Gyorgy Ligeti baffled his audience with the first performance of `Poeme Symphonique' - a work consisting of 100 metronomes. Bayan Northcott investigates the new meaning of the joker in the pack of modern music.

On 13 September 1963, the good burghers of Hilversum gathered in their concert hall to hear a new commission, reassuringly entitled Poeme Symphonique, by the up-and-coming 40- year-old Hungarian Gyorgy Ligeti, resident, since the 1956 uprising, in Vienna.

So why was the platform occupied not by the expected orchestra, but by 10 assistants standing at tables, each displaying 10 metronomes? More ominous still, why, as he advanced to the podium, did the composer appear to be wearing dress-shirt, trousers and tails several times too large for him? The metronomes were ritually wound up and, on a single downbeat, set going at many different speeds. Whereupon, conductor and assistants solemnly withdrew from the stage, leaving the audience to contemplate the metronomes slowly, oh so slowly, running down.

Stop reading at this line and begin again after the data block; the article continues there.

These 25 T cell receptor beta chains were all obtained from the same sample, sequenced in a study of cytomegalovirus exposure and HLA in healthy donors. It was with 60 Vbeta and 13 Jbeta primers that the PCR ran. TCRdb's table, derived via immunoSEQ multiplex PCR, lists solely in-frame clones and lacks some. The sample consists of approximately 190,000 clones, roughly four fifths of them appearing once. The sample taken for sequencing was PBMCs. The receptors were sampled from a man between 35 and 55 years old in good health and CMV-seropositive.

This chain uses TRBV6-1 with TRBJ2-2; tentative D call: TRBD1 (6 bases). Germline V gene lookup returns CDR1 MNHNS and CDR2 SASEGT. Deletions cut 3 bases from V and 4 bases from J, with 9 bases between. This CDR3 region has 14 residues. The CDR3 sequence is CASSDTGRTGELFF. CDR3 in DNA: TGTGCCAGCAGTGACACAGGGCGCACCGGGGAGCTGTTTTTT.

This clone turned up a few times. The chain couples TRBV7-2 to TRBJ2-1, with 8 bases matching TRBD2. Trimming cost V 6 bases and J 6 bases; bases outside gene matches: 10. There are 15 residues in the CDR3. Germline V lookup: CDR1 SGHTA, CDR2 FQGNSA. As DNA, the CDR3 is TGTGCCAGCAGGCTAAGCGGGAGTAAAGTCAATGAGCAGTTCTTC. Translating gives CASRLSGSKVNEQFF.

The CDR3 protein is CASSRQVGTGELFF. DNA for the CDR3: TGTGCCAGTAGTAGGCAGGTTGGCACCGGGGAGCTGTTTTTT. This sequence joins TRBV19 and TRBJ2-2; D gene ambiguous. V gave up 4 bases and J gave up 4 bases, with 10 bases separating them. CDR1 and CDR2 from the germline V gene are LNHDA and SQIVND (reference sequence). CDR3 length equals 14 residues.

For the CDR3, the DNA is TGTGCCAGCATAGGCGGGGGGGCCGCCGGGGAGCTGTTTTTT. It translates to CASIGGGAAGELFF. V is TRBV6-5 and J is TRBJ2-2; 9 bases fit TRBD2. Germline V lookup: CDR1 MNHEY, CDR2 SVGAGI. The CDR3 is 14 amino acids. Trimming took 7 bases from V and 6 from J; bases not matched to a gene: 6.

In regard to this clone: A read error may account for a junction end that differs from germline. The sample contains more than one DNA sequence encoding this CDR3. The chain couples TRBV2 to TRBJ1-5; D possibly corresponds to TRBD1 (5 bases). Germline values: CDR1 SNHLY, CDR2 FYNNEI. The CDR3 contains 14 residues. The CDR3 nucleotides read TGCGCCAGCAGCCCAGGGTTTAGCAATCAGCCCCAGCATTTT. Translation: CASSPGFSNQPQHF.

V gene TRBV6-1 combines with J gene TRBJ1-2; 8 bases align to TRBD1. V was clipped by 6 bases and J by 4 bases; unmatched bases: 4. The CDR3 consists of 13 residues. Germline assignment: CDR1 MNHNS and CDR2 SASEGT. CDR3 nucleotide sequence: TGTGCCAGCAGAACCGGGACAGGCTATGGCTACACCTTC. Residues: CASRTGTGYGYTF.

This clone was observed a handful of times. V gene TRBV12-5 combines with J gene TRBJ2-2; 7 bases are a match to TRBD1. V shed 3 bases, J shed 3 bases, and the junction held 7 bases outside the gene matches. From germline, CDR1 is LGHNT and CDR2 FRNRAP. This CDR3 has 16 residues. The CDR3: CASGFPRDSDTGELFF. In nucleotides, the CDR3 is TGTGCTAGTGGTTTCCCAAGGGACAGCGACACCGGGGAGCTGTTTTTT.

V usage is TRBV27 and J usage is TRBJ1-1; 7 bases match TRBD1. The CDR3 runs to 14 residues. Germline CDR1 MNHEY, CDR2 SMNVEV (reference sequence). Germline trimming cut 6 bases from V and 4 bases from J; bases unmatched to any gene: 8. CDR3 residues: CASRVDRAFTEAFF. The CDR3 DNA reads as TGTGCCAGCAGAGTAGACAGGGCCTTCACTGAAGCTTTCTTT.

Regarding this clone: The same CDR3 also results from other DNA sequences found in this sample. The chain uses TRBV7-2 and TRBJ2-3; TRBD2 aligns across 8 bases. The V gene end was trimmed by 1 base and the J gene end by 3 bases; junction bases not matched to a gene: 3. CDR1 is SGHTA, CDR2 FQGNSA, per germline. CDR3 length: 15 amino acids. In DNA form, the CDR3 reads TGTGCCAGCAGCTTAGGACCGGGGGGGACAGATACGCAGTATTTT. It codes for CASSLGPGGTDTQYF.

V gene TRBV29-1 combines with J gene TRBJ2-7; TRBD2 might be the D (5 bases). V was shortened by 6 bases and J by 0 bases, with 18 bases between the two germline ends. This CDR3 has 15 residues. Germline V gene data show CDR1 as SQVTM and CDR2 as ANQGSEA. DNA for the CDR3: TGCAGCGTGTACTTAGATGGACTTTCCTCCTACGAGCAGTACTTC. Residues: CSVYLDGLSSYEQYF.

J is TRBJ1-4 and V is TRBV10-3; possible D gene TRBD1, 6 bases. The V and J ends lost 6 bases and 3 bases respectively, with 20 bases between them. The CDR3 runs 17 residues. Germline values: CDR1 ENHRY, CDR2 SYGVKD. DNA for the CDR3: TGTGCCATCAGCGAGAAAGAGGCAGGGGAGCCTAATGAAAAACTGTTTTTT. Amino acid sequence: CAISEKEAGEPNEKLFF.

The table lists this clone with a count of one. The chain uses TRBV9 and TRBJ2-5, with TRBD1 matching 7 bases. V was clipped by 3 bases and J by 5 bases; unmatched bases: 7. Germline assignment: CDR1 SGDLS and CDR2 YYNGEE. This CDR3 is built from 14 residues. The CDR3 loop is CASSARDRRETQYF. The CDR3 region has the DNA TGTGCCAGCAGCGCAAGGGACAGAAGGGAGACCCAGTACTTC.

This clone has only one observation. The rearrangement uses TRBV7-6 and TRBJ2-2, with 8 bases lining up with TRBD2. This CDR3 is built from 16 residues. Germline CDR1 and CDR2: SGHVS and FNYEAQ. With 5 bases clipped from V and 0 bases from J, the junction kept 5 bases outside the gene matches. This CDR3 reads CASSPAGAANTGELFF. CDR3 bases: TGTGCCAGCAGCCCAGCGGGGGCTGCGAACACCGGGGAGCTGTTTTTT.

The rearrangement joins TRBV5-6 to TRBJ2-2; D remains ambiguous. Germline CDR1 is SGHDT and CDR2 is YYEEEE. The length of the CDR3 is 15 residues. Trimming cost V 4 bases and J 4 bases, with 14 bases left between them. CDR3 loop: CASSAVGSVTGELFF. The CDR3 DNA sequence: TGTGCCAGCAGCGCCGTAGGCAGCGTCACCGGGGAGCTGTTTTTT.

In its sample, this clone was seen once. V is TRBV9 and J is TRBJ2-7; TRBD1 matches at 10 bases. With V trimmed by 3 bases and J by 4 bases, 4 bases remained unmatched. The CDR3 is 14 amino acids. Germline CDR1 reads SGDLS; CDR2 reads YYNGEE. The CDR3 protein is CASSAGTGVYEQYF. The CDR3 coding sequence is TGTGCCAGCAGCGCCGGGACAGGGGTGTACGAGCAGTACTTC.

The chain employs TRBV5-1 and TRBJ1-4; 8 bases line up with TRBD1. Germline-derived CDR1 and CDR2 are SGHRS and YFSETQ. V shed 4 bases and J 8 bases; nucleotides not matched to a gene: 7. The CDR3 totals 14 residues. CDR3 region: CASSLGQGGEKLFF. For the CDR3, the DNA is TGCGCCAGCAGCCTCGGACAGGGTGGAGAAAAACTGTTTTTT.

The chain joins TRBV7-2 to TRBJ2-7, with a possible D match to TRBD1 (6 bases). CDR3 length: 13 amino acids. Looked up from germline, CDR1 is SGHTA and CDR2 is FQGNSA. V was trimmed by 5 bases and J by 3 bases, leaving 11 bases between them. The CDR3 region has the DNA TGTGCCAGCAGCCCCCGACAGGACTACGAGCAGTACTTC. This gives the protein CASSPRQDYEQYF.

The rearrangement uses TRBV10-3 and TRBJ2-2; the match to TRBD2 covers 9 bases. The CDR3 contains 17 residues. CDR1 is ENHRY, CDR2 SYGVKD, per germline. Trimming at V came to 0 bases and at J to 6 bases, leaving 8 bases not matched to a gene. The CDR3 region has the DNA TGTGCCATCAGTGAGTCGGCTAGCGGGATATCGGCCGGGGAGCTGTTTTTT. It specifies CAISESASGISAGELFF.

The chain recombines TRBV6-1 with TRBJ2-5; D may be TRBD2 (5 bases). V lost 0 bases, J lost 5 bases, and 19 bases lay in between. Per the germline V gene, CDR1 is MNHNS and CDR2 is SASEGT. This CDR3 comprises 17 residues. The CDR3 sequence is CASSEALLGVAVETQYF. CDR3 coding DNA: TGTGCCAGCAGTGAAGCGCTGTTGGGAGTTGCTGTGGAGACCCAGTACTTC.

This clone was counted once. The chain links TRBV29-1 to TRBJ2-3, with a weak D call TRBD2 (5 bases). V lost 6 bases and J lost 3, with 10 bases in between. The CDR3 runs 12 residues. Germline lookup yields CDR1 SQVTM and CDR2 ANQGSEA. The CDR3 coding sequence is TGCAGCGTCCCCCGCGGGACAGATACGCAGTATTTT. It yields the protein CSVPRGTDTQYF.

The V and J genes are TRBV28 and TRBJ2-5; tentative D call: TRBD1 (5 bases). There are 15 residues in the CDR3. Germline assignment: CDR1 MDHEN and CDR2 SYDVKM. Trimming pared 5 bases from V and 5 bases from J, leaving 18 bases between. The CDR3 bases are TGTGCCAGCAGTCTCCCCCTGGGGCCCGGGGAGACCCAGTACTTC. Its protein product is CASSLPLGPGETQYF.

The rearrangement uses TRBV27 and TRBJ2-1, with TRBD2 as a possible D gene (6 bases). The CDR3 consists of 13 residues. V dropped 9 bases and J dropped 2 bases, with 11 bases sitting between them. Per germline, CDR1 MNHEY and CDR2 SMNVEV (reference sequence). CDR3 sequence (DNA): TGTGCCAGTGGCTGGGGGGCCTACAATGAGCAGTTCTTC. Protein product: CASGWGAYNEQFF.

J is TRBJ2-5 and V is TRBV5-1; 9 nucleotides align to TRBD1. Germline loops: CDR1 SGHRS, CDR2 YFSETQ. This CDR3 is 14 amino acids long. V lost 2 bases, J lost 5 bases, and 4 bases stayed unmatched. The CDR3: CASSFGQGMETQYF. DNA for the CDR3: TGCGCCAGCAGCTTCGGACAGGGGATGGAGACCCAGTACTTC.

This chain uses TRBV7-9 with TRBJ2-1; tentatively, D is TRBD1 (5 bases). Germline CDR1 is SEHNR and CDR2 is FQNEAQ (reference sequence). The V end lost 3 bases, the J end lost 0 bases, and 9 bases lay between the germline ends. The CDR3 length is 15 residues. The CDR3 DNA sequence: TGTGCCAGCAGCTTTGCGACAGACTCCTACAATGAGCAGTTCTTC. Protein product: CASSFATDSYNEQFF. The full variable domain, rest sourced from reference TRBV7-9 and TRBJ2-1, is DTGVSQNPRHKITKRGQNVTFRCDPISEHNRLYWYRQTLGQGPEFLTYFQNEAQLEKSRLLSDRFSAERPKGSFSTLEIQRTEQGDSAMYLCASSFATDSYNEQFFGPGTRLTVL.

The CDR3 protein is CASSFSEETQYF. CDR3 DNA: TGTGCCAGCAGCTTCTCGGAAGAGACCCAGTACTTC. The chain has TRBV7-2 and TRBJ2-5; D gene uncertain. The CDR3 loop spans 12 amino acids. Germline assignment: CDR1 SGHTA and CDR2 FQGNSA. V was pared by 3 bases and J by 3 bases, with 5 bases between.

What could it all mean? Some sort of political protest against official culture? One of those "happenings" the avant-garde had started to go in for since that Dadaistic American, John Cage, with his "chance" methods of music-making, had invaded the Darmstadt Summer School - estwhile hotbed of hardline serialism? Or could anything so outrageous just possibly have serious implications? For, as those could testify who have sat through more recent "performances" - at the Almeida Festival in 1987 or the South Bank in 1989 - the thing does exert a certain fascination.